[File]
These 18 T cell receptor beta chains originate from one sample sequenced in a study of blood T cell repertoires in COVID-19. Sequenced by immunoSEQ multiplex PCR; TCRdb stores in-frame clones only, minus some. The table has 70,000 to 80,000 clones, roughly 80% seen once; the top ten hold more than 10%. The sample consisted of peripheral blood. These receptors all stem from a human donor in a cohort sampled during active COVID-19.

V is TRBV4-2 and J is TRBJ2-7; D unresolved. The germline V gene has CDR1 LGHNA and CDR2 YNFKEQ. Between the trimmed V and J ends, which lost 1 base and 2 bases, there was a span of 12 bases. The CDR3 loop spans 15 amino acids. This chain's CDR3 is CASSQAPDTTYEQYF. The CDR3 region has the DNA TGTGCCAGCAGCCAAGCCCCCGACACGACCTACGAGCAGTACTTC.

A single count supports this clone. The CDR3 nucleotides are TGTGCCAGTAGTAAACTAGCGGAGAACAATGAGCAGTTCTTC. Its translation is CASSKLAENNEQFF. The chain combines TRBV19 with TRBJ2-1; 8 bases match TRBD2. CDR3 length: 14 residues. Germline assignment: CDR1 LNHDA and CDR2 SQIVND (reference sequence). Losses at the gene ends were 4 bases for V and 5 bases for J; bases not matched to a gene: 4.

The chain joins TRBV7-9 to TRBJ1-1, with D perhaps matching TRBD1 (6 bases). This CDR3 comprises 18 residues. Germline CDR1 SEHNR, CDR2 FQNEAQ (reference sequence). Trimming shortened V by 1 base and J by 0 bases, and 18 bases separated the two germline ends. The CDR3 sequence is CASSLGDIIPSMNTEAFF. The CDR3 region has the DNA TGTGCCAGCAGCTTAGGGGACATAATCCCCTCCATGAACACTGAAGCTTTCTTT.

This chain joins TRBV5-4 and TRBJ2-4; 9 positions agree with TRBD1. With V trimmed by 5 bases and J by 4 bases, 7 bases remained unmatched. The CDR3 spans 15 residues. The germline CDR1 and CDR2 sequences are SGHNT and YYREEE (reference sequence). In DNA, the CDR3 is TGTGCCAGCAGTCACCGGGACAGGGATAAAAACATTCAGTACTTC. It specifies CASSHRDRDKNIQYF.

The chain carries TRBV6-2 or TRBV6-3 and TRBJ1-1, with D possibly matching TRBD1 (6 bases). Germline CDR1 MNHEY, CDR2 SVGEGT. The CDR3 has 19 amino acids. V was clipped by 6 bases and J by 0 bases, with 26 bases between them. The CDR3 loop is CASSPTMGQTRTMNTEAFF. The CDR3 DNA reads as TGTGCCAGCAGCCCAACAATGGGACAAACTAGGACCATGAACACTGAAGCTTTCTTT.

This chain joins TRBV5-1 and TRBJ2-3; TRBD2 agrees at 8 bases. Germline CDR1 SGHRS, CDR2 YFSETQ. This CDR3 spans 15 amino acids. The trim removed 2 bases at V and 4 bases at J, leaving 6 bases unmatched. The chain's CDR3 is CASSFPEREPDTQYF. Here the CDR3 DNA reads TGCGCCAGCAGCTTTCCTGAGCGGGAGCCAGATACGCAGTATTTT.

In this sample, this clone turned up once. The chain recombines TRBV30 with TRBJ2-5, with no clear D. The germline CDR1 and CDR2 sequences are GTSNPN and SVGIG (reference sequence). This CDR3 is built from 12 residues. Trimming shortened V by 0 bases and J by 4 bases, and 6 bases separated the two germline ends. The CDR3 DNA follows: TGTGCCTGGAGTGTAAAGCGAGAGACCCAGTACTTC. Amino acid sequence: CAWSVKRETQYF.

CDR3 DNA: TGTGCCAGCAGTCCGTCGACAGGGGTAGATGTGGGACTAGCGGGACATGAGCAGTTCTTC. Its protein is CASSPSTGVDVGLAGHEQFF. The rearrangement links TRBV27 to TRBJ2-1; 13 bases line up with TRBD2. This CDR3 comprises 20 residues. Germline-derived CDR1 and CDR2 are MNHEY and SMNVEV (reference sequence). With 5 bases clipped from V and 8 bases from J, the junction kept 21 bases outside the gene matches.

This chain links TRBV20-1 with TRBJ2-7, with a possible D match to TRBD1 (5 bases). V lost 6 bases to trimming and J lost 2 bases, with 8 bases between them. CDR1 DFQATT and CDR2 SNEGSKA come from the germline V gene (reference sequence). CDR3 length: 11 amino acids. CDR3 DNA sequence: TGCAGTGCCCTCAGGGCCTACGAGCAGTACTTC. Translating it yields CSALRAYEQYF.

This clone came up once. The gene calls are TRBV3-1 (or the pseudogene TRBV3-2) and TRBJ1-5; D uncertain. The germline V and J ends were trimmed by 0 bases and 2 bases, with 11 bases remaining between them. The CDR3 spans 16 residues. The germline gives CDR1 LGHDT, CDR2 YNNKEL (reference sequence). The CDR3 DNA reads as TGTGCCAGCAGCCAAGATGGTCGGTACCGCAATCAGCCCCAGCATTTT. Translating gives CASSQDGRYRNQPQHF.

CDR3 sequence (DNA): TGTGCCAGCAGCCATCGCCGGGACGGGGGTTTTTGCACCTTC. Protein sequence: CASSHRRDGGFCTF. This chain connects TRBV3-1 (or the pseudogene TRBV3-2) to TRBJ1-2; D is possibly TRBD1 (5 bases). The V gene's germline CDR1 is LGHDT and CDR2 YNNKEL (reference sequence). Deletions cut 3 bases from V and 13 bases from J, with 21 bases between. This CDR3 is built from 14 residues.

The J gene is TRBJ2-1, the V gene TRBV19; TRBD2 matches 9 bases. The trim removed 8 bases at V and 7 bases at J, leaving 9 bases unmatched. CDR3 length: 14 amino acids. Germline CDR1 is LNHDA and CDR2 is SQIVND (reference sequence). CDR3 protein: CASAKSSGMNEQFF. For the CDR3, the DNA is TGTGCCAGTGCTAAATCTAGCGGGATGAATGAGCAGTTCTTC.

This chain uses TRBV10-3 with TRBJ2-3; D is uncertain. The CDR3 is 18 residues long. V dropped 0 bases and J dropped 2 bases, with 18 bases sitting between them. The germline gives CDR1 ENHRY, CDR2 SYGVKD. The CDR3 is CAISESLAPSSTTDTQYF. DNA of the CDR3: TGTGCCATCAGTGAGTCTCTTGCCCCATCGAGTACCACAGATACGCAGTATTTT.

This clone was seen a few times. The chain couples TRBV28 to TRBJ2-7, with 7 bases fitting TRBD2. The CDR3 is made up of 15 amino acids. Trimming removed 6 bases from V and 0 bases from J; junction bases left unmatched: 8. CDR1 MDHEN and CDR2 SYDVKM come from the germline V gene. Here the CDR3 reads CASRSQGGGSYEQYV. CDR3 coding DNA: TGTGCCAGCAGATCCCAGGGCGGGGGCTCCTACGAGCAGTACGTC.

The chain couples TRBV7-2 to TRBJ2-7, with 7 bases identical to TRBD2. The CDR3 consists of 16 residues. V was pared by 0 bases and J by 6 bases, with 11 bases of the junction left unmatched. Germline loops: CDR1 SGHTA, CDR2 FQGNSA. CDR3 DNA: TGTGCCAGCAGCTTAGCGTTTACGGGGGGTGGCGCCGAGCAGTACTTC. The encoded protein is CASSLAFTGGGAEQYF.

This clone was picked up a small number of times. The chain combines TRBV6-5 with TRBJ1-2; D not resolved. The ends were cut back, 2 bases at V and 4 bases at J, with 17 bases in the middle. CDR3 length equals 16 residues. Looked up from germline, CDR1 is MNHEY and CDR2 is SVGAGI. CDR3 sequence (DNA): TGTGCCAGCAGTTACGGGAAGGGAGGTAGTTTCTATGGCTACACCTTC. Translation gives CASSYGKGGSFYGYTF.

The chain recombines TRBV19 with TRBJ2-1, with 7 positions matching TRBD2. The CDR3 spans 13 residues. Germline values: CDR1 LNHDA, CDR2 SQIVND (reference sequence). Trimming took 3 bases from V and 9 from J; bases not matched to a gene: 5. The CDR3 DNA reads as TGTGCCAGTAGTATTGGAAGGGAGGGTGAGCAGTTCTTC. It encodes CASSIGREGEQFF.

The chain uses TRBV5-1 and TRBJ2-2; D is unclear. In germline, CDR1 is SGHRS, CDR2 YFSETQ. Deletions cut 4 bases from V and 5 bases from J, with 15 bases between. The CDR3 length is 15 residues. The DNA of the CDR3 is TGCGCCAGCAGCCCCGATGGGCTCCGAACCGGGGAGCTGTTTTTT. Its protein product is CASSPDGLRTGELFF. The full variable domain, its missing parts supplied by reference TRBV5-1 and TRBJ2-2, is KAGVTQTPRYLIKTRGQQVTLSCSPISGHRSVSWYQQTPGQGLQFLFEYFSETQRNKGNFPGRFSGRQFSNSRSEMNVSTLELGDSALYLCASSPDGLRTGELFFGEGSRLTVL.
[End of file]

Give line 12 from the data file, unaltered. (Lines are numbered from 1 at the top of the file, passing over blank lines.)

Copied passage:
CDR3 sequence (DNA): TGTGCCAGCAGCCATCGCCGGGACGGGGGTTTTTGCACCTTC. Protein sequence: CASSHRRDGGFCTF. This chain connects TRBV3-1 (or the pseudogene TRBV3-2) to TRBJ1-2; D is possibly TRBD1 (5 bases). The V gene's germline CDR1 is LGHDT and CDR2 YNNKEL (reference sequence). Deletions cut 3 bases from V and 13 bases from J, with 21 bases between. This CDR3 is built from 14 residues.